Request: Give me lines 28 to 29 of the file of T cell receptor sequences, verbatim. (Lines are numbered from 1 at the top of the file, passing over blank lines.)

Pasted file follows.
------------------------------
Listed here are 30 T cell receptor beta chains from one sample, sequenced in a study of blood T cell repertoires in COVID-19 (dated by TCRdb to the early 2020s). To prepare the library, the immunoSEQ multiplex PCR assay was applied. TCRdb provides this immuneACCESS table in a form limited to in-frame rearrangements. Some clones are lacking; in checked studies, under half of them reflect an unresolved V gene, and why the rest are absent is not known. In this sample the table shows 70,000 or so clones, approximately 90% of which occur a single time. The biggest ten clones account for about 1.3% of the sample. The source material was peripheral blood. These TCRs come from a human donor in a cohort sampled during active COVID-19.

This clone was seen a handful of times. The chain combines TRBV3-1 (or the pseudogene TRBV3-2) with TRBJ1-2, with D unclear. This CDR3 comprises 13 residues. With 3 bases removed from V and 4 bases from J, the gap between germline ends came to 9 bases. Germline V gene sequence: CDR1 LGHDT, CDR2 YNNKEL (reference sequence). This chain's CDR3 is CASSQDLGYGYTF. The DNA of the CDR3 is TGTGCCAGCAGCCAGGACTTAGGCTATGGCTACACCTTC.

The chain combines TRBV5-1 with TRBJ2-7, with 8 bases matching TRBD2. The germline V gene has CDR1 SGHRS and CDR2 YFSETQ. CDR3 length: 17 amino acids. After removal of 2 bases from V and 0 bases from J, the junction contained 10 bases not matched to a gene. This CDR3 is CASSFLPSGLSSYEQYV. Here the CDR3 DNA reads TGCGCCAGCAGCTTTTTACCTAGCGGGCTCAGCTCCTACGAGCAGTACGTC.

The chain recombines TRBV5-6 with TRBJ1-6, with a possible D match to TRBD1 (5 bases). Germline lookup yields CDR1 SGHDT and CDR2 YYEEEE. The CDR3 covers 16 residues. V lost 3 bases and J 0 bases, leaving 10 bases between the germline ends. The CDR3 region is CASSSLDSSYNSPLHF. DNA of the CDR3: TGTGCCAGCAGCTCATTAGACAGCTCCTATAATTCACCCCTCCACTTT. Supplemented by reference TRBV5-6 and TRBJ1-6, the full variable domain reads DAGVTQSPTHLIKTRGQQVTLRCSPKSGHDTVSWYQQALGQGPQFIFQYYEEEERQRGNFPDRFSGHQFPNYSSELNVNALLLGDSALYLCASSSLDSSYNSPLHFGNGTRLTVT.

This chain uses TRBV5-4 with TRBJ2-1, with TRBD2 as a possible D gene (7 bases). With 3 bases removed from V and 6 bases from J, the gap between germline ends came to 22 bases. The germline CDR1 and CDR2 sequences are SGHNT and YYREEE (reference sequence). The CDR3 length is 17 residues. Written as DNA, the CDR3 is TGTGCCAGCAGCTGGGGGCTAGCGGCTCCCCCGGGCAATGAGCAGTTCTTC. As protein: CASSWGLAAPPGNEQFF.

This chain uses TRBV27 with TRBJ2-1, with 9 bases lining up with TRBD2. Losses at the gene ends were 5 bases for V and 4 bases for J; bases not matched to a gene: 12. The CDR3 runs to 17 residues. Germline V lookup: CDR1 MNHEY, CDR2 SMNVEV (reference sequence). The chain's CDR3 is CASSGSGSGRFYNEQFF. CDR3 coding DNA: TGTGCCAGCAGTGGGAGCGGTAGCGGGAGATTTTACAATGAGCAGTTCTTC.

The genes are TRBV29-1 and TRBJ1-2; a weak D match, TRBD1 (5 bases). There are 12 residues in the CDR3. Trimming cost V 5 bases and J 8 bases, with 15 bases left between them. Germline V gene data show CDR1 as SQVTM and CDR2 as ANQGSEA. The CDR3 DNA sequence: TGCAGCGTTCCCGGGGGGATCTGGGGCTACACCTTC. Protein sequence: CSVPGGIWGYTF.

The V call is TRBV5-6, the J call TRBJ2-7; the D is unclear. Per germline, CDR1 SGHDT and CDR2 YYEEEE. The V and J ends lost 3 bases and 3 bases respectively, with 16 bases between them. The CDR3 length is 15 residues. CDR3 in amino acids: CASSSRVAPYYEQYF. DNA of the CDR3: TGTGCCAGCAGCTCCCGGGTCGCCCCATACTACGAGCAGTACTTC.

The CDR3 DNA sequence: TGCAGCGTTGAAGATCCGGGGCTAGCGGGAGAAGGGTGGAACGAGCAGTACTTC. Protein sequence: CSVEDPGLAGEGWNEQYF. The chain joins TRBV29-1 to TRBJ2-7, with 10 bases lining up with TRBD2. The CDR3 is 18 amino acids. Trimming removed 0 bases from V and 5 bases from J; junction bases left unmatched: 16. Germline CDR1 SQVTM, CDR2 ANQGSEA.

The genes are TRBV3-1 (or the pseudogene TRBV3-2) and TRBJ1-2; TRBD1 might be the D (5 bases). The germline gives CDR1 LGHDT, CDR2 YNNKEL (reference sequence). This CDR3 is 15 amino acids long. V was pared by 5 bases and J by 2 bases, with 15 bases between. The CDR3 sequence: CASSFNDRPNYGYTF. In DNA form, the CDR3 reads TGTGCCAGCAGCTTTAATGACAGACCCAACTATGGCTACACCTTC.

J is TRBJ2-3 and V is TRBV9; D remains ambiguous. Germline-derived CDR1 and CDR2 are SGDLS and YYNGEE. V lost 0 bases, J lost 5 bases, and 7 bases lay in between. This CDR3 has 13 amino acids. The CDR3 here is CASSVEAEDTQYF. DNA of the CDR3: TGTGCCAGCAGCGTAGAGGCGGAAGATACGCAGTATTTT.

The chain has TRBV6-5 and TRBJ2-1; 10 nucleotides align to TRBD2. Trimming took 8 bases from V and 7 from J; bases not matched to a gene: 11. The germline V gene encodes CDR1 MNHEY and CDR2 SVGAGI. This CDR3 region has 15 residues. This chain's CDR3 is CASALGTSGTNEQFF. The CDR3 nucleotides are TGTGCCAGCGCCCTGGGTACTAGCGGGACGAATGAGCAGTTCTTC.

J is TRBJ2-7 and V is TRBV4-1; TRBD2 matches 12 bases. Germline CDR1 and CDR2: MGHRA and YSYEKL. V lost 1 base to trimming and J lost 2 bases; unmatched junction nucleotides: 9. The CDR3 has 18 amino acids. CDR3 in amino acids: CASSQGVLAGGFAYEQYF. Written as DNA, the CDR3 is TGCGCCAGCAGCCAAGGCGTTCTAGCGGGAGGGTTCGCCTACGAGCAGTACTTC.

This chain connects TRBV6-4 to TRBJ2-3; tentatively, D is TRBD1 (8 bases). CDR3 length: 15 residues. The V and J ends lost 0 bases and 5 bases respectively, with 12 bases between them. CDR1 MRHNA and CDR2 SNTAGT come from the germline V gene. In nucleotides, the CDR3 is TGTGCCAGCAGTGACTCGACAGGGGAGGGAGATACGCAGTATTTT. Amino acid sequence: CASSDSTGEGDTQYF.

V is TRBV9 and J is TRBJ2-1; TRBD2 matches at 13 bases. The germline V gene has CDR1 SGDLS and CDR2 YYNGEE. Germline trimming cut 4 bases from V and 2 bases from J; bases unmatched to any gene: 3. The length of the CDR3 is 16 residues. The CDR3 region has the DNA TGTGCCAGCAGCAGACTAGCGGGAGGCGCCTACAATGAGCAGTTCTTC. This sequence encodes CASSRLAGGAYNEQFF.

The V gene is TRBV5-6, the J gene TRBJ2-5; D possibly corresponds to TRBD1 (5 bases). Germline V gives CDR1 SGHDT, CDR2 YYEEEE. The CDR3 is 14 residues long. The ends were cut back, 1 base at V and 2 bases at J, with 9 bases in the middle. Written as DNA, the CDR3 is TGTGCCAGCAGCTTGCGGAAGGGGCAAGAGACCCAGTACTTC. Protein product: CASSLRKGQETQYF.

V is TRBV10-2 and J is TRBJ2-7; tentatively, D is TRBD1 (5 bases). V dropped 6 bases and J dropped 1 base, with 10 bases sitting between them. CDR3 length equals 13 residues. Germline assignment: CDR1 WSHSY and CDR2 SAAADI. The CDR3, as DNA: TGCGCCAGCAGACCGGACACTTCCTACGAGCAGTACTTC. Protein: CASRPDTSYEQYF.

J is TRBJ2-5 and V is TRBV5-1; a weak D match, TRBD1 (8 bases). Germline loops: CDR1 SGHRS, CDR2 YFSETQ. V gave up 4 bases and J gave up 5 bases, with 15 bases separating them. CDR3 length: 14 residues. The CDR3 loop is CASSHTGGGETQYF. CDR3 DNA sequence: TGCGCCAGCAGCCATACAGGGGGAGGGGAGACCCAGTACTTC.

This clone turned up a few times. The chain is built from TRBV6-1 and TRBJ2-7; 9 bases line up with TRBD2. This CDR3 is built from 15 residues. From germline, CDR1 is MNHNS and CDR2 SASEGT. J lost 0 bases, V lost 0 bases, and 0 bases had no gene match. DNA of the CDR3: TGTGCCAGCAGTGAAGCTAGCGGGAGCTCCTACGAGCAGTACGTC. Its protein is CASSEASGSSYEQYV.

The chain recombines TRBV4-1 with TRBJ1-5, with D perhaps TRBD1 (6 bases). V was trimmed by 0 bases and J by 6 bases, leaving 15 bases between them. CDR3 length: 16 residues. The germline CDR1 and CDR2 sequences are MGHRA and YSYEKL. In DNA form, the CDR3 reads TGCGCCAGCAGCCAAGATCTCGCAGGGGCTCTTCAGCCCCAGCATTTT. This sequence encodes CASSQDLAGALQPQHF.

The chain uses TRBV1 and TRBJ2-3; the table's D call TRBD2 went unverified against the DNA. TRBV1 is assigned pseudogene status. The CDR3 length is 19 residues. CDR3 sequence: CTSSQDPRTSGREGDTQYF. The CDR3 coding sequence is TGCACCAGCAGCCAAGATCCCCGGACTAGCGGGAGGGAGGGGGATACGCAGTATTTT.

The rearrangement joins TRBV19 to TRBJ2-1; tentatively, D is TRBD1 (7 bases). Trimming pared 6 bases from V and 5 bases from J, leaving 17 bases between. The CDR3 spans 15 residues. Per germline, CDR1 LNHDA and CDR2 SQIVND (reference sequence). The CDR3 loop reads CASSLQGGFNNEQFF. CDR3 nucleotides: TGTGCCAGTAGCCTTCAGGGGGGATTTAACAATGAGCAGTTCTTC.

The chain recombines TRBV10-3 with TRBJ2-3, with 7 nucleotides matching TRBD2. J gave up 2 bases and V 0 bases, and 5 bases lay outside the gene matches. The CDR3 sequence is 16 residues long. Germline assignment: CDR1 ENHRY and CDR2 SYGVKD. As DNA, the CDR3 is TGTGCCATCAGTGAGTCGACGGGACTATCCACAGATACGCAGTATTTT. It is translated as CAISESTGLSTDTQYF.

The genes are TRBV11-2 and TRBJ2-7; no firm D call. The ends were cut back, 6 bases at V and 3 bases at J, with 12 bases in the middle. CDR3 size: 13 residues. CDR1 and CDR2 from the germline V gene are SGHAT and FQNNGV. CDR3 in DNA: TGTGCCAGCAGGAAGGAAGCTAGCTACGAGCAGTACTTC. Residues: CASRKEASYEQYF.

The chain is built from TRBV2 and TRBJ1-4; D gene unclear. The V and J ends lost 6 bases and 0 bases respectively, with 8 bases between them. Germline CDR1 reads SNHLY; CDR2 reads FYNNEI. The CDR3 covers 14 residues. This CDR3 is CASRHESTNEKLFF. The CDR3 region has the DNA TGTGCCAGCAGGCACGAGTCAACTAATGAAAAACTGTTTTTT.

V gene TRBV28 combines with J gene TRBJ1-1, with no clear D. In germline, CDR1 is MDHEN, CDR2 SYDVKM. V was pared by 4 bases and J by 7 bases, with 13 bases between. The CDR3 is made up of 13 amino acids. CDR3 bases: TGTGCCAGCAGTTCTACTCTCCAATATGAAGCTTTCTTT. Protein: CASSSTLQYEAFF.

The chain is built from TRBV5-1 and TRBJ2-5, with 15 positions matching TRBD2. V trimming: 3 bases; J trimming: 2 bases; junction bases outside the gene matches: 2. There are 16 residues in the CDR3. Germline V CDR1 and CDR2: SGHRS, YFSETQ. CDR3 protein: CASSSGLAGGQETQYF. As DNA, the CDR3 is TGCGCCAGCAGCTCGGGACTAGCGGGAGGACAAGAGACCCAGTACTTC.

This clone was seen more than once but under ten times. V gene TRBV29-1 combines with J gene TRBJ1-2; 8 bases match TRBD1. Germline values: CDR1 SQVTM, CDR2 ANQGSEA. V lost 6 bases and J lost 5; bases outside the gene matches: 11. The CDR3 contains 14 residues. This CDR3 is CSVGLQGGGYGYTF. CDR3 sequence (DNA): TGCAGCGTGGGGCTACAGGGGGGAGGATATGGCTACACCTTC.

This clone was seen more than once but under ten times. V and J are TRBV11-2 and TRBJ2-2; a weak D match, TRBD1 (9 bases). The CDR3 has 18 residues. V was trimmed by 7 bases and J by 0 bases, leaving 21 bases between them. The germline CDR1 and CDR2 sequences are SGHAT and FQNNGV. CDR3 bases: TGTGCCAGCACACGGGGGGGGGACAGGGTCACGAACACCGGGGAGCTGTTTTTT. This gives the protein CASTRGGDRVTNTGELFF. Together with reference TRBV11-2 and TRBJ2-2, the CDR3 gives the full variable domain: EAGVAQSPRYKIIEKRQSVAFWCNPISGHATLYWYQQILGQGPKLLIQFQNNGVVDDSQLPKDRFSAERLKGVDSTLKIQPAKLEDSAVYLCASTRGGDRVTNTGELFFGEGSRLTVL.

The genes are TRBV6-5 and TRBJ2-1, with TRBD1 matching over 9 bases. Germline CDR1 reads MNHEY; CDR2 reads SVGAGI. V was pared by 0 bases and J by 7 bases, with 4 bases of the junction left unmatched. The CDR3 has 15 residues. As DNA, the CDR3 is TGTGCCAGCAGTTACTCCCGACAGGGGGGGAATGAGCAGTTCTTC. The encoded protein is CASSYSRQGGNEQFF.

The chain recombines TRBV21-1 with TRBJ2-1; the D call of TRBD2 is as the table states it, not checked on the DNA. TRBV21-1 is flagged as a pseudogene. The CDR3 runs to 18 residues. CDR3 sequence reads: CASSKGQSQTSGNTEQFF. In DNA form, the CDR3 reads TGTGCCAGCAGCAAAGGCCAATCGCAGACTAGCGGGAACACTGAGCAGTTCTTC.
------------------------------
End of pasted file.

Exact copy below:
This clone was seen more than once but under ten times. V gene TRBV29-1 combines with J gene TRBJ1-2; 8 bases match TRBD1. Germline values: CDR1 SQVTM, CDR2 ANQGSEA. V lost 6 bases and J lost 5; bases outside the gene matches: 11. The CDR3 contains 14 residues. This CDR3 is CSVGLQGGGYGYTF. CDR3 sequence (DNA): TGCAGCGTGGGGCTACAGGGGGGAGGATATGGCTACACCTTC.

This clone was seen more than once but under ten times. V and J are TRBV11-2 and TRBJ2-2; a weak D match, TRBD1 (9 bases). The CDR3 has 18 residues. V was trimmed by 7 bases and J by 0 bases, leaving 21 bases between them. The germline CDR1 and CDR2 sequences are SGHAT and FQNNGV. CDR3 bases: TGTGCCAGCACACGGGGGGGGGACAGGGTCACGAACACCGGGGAGCTGTTTTTT. This gives the protein CASTRGGDRVTNTGELFF. Together with reference TRBV11-2 and TRBJ2-2, the CDR3 gives the full variable domain: EAGVAQSPRYKIIEKRQSVAFWCNPISGHATLYWYQQILGQGPKLLIQFQNNGVVDDSQLPKDRFSAERLKGVDSTLKIQPAKLEDSAVYLCASTRGGDRVTNTGELFFGEGSRLTVL.